Telemedicine – only the greedy doctors hate this

Dr. Weeks’ Comment: It is long been abusive for the doctor (acting at the behest of the medical boards)  to insist on the patient being present in the office to discuss everything from lab results to future strategies.  With the freedom which technology affords us today, that is wasteful and abusive.  What is not safe, in my opinion, is email correspondence because this created too many opportunities to have information be lost, emails not read or concepts misunderstood.  Telemedicine, which involves real-time communication (Skype or telephone calls) offers convenience to the patient and thorough effective communication to the doctor. Bravo to the state of  Arkansas to propose bring the practice of medicine into the 21st century.  And shame on the state of Texas to refuse this service to patients harassing as they have telemedicine for the past 3 years.

 

Arkansas Medical Board Proposes to Relax State Telemedicine Laws

Last month, the Arkansas State Medical Board’s Telemedicine Advisory Committee indicated that it was in the process of drafting a rule that would allow establishment of a physician-patient relationship through the use of real-time audiovisual communication rather than an in-person visit. This is a significant development given that the Arkansas telemedicine rules are among the most restrictive in the nation and signals that physicians in Arkansas are prepared to embrace telemedicine as a safe and cost-effective way to provide medical services to patients.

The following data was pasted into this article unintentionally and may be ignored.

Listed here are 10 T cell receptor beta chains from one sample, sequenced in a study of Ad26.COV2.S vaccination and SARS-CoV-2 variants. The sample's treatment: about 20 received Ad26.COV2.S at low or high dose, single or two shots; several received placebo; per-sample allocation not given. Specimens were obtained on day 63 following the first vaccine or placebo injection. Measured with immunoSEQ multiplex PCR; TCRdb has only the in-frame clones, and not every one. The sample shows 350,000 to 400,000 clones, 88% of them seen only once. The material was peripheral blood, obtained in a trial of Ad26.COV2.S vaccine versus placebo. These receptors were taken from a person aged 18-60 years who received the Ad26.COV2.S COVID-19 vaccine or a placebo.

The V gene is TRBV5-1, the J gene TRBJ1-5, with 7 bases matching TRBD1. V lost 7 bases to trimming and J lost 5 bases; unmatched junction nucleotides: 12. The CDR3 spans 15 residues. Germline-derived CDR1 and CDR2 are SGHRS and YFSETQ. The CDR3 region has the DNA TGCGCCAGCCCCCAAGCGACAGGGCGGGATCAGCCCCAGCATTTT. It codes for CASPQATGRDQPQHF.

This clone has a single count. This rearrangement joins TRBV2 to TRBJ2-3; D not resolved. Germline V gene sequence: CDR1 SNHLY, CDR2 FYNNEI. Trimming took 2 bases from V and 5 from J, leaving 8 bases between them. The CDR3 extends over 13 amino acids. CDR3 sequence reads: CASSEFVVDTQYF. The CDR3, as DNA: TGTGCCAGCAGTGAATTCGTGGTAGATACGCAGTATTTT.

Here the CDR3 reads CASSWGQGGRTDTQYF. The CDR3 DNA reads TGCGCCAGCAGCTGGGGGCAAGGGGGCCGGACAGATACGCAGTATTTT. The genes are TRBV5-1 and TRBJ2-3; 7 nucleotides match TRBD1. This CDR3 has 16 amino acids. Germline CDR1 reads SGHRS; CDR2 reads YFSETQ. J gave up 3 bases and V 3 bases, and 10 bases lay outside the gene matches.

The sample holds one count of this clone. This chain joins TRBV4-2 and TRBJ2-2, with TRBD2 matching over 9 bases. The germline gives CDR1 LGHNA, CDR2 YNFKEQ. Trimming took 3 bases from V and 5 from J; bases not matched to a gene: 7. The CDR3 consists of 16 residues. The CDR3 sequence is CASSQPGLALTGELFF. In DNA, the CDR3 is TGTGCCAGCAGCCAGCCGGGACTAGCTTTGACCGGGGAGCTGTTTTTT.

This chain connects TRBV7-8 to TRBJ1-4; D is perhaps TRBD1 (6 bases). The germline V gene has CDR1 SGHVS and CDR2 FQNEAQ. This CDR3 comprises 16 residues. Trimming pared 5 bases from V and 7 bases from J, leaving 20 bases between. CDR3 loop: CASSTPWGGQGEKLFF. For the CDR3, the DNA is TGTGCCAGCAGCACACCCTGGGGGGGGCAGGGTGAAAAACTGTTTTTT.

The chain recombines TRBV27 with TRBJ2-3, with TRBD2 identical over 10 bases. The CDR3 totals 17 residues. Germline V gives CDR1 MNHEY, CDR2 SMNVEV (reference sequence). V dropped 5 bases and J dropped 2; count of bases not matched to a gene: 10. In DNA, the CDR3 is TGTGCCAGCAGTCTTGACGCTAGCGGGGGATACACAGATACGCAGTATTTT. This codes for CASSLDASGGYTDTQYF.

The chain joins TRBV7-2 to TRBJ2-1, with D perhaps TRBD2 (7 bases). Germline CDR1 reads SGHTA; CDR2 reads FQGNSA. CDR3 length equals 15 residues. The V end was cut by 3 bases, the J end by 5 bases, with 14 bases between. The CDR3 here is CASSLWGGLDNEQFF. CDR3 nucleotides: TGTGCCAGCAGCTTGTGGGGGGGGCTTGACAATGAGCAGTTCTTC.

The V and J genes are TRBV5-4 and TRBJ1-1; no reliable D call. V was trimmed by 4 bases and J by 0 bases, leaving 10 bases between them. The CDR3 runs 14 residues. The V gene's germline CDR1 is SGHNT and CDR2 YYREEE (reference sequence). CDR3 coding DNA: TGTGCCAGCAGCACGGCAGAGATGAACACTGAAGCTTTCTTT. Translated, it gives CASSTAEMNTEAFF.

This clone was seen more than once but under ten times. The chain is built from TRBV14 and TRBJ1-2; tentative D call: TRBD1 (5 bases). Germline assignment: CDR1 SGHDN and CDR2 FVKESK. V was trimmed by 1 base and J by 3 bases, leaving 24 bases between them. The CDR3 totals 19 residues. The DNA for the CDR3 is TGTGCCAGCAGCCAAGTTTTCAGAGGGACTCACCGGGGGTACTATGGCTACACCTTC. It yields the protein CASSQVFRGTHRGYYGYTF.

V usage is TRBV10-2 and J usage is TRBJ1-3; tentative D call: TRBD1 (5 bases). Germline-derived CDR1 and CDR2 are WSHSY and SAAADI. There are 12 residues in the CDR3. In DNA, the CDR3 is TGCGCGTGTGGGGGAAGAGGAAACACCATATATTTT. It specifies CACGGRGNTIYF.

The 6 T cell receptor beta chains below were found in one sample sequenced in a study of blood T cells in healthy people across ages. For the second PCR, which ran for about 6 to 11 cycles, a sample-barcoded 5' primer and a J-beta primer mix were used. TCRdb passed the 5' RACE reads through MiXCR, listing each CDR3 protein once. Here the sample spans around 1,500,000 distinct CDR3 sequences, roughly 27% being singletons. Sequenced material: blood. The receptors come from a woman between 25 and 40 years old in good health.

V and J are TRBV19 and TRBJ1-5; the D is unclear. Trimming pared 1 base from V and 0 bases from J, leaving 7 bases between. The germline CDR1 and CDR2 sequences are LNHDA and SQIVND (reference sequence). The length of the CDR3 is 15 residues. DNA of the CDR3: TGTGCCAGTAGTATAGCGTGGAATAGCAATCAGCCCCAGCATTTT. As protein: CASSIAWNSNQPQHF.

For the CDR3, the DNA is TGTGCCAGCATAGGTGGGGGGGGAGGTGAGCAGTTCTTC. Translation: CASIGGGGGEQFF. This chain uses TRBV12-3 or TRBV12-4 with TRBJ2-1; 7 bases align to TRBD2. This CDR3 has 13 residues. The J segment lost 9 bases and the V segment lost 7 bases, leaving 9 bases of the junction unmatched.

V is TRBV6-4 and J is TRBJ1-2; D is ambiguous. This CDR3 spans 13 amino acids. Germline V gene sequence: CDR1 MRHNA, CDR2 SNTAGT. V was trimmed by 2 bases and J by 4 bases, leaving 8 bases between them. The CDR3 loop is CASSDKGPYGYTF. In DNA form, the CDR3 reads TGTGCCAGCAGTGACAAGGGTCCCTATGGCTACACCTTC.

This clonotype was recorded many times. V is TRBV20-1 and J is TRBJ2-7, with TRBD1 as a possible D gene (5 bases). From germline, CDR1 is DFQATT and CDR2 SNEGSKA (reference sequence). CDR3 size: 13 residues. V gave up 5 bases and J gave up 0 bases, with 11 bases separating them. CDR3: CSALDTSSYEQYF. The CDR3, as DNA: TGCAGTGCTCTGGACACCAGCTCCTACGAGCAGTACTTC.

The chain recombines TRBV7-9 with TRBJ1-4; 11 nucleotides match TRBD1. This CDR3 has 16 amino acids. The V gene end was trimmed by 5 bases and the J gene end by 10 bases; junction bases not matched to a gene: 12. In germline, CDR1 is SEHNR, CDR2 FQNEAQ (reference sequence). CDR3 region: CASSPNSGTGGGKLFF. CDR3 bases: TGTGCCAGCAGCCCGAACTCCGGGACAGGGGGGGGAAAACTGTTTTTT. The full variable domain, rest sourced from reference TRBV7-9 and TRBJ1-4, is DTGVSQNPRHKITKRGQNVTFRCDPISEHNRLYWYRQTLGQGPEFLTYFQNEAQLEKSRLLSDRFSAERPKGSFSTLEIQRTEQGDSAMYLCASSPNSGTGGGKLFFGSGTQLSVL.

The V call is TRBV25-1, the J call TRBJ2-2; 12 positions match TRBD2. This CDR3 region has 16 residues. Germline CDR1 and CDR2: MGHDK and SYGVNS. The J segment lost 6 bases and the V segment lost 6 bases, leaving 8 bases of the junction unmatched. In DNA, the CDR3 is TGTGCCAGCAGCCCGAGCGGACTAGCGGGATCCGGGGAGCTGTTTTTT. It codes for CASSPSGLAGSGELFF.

The Committee’s proposed rule follows on the heels of a telemedicine statute enacted by the Arkansas Legislature in April. The Telemedicine Act requires that telemedicine providers (i) are licensed in Arkansas (except for episodic consultation services), and (ii) have an existing professional relationship with the patient based on a prior in-person examination (except for certain consultations and cross-coverage arrangements with the patient’s regular provider). The Act includes a provision allowing the Arkansas State Medical Board to broaden the definition of telemedicine and the circumstances under which telemedicine can be used.

For the rest of this article  read here 

 

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Dr. Weeks’ Comment: It is long been abusive for the doctor (acting at the behest of the medical boards)  to insist on the patient being present in the office to discuss everything from lab results to future strategies.  With the freedom which technology affords us today, that is wasteful and abusive.  What is not safe,…
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